|The Home as it was called before it burned in 1912 |
and was repave by the brick structure!
The weather has been really nasty this week and sitting inside I got to thinking on a number of informational articles I had that I could put out for the public to enjoy. As the Madison County Historian I enjoyed delving into and writing the history of the county, if that history included information on the Town of Eaton I was enthralled. So I include this for those who always ask about the Old Home and Madison County’s care of the ill or less privileged....
Thanks to the Madison County Archives Project many new and interesting tidbits of information have surfaced. It is so strange how one piece of paper can start a ball rolling that suddenly garners information that most people have no idea about. One such tidbit is a paper we found on the Craig Colony for Epileptics.
The Atlantic Monthly “Review touted the new Craig’s Colony set up by New York State, as “A New York Colony of Mercy”. The Colony was set in Sonyea, New York, which was named by Native Americans, translated meaning “The open spot where the sun shines in.” The area, originally settled by Shakers and sold to New York State to be “only used for charitable purposes,” became Craig’s Colony for Epileptics.
The original plan was to make the colony as self-sufficient as possible and a steadfast rule was that it was to serve the “indigent,” not private pay patients, and that it would not handle those people that had become “insane.” The people set to the facility were from New York’s county poor houses and almshouses, including our Madison County epileptics. Each had to work at some form of constructive labor to benefit the colony.
One of the first obstacles was the realization that these epileptics were totally uneducated, as epileptics at the time were considered insane or evil and many never attended schools, but were locked up in asylums or almshouses. Even though their seizures lasted a few minutes and then the person returned back to normal, these people never were treated as a normal person.
So, immediately the colony set up a school for the young children that were brought in. The adults also had to be schooled in service jobs such as basket weaving, brick making, straw mat weaving, upholstering, woodworking, printing, blacksmithing; useful trades that would not only serve the “Colony,” but also be in part saleable to raise money. The women were mostly engaged in indoor activities and in working the gardens. The “Colony” cultivated and worked a farm of over 2,000 acres.
In the Atlantic Review article it states that in its first year Craig’s Colony worked at a level of 50 percent self-sufficiency. The other funding came from the State of New York, which provided $250 a year per person for the colony, with the county such as Madison, providing $30.
Another facet of the “Colony” was its designation as a place to study epilepsy noted in its charter was a provision to “establish a department for scientific research.” The system managed to gather much needed information on the disorder, it managed to train nurses and the laboratory it set up had a complete and unique system of keeping records, records that were put into studies and eventually, medical journals.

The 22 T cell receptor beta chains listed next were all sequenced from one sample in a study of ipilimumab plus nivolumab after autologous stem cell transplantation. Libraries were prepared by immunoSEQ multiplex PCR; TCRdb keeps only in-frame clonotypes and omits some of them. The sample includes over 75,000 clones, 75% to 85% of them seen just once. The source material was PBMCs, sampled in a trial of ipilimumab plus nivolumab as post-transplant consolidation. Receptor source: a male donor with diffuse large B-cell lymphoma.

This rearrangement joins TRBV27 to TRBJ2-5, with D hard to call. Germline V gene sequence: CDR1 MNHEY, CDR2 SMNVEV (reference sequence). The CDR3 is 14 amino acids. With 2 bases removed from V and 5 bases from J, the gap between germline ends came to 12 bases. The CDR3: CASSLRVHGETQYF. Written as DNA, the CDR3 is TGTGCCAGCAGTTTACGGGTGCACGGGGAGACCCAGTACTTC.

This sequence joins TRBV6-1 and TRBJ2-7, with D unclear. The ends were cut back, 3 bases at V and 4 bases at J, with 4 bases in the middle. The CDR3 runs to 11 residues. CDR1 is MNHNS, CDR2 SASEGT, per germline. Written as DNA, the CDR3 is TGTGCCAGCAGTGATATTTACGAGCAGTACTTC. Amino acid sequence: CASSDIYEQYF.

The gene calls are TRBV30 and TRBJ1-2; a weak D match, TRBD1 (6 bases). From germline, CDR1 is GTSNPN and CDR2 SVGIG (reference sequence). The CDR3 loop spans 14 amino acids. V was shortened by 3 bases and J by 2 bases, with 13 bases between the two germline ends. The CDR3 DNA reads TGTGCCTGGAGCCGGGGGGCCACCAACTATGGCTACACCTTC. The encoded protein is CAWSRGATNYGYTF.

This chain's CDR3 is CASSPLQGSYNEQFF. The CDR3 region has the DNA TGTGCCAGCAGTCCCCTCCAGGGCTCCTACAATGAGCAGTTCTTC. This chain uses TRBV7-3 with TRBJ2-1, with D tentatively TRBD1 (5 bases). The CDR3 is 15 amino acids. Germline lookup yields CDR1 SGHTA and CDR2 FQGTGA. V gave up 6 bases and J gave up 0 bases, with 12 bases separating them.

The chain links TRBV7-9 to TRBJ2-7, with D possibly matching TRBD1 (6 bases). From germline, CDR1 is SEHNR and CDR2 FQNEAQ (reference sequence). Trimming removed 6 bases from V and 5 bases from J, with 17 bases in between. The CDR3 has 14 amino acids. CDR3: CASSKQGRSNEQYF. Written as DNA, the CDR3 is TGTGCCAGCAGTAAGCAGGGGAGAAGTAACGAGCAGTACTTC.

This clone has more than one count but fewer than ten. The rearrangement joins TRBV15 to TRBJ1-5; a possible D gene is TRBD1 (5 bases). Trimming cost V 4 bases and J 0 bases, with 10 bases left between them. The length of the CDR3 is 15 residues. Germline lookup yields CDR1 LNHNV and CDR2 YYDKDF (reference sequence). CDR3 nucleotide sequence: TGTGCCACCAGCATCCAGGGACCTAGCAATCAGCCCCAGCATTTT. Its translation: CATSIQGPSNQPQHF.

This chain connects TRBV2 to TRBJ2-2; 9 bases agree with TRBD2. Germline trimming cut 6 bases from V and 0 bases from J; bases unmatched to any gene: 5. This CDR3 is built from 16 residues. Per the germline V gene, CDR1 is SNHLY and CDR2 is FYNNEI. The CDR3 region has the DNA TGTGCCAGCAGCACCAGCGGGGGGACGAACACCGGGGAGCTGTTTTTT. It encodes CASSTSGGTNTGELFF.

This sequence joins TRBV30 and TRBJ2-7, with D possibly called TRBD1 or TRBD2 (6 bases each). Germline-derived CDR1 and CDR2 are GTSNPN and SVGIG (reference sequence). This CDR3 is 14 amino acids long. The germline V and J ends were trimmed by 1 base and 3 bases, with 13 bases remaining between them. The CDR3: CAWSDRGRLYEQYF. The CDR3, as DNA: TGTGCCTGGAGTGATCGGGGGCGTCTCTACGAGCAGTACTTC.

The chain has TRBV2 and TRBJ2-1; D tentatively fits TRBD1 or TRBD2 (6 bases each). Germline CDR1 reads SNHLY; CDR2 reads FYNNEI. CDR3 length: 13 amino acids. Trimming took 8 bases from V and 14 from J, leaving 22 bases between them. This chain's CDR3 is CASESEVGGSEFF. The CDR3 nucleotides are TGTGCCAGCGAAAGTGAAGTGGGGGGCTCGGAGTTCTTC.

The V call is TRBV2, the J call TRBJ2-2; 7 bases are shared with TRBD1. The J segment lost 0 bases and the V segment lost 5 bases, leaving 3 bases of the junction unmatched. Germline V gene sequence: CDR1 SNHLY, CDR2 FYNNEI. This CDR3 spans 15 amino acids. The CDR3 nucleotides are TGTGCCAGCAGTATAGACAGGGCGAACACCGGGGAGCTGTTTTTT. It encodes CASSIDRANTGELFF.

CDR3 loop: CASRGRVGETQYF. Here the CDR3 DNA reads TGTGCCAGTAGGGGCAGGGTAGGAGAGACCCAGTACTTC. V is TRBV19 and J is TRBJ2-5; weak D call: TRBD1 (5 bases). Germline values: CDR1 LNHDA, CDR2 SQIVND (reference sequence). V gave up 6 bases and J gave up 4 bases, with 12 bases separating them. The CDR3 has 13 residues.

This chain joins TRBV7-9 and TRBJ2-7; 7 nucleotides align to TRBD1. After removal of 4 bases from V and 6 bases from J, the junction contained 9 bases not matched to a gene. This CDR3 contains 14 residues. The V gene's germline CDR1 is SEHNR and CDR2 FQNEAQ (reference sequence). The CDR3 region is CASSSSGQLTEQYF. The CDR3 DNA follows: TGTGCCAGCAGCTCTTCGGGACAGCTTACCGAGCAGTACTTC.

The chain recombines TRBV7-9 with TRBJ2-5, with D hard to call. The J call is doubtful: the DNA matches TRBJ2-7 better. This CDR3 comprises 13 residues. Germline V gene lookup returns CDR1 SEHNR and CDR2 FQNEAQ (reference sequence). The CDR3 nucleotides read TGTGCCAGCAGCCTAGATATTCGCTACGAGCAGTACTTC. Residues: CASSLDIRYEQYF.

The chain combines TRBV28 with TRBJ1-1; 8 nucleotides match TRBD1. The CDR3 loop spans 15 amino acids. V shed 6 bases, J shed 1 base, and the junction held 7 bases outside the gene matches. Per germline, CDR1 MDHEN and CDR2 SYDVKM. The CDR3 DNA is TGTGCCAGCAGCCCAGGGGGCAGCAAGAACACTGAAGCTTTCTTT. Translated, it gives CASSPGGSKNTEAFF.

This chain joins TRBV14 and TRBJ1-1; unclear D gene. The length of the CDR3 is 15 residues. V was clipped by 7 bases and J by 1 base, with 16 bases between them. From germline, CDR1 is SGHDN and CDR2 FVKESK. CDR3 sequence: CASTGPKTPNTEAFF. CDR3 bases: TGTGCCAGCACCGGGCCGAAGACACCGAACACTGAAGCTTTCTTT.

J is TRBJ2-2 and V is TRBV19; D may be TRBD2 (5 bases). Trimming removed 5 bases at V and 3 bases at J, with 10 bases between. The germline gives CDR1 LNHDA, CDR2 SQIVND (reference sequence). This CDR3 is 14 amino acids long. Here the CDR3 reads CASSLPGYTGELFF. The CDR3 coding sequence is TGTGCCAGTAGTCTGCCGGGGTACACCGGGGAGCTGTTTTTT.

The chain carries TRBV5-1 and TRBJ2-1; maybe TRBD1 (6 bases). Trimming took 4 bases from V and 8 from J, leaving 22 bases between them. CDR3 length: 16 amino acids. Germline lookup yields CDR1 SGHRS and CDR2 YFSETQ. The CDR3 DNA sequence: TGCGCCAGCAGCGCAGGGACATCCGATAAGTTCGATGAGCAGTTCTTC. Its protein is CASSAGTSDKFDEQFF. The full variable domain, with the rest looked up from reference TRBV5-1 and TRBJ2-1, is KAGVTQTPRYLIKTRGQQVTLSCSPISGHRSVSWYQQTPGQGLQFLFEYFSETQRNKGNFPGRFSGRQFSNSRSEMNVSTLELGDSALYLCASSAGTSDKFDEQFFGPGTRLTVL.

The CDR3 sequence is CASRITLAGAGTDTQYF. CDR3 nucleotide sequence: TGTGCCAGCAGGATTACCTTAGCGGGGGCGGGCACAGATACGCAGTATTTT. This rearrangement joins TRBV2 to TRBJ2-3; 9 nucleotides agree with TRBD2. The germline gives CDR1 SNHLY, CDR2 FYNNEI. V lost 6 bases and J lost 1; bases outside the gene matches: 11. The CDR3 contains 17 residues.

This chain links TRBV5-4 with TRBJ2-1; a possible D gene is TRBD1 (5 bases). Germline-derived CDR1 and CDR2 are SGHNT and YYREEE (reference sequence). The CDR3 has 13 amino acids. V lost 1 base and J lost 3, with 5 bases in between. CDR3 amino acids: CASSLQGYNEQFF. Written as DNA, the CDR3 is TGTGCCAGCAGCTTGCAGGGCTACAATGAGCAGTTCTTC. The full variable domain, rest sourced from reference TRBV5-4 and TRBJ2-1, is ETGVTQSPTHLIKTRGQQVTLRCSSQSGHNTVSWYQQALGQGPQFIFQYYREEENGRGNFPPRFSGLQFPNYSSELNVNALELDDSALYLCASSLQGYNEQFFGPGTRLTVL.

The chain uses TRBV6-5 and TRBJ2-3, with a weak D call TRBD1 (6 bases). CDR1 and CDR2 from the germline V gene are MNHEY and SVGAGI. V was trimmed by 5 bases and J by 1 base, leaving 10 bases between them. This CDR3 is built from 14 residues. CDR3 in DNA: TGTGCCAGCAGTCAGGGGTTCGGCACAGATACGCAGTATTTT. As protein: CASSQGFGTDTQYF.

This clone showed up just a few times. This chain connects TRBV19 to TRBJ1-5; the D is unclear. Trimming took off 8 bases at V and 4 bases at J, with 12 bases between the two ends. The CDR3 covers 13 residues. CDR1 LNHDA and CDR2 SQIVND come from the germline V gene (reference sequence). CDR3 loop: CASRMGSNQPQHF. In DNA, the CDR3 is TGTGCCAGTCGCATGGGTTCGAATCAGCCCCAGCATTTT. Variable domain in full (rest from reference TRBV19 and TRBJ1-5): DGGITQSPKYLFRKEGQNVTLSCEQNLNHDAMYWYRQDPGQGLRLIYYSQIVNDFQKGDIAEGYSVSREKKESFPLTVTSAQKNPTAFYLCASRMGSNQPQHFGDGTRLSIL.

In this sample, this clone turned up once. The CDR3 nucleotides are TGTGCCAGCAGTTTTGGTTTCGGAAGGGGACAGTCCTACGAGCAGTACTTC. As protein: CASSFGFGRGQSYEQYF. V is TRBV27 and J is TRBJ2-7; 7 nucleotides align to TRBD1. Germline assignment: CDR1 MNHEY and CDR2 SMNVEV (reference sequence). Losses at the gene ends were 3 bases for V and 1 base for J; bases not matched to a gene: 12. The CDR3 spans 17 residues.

The Atlantic article by Sydney Brooks states that “The Craig’s Colony is many things in one. It is a farm, a school, a laboratory, a workshop, a hospital and an asylum; but above everything else it is a home.”
Information on New York State’s Craig’s Colony has surfaced in our march through older documents and the research into this institution is an interesting backwards glance into the welfare system of New York State during the late 1880’s and 1900’s. At
that time in history epileptic people who needed help were taken care of by the County Supervisors who were charged with setting up “Poor Houses” that not only acted as hospitals in the rural areas and functioned as nursing homes for the elderly or needy, but also housed epileptic people who in that period of time were looked on with fear.
In the year 1874 the New York State Commissioner in Lunacy in a report cited over 436 epileptics in the state who were so bad that they had to be housed or confined in county poor houses or in some cases in jail. The person cited to investigate the situation was William Letchworth.
After touring Europe to see other methods of care for epileptics Letchworth wrote numerous pamphlets on the appalling conditions in New York State. In his efforts to reform the system Dr. Frederick Peterson, a doctor in the Harlem Valley State Hospital for the Insane, joined him. Peterson, after touring a facility in Germany, asked for a similar colony to be built in New York, and both men convince the Legislature in 1892 to undertake to build such a facility. Letchworth and the head of the state Board of Charities, Oscar Craig set about looking for a suitable location.
The site chosen was the former Sonyea Shaker Colony established in 1836. The Shaker Colony late faded as a result of fires, floods and poor management. The State of New York eventually offered $115,000. For the land, making promises to the Shaker Community to use it only for charitable purposes.
And so it is on January 20, 1896, that Madison County and New York’s other counties, received formal notification, which the first named patients from the county’s list could be sent to the new Craig Colony.
A trip to Letchworth Park and William Letchworth's Museum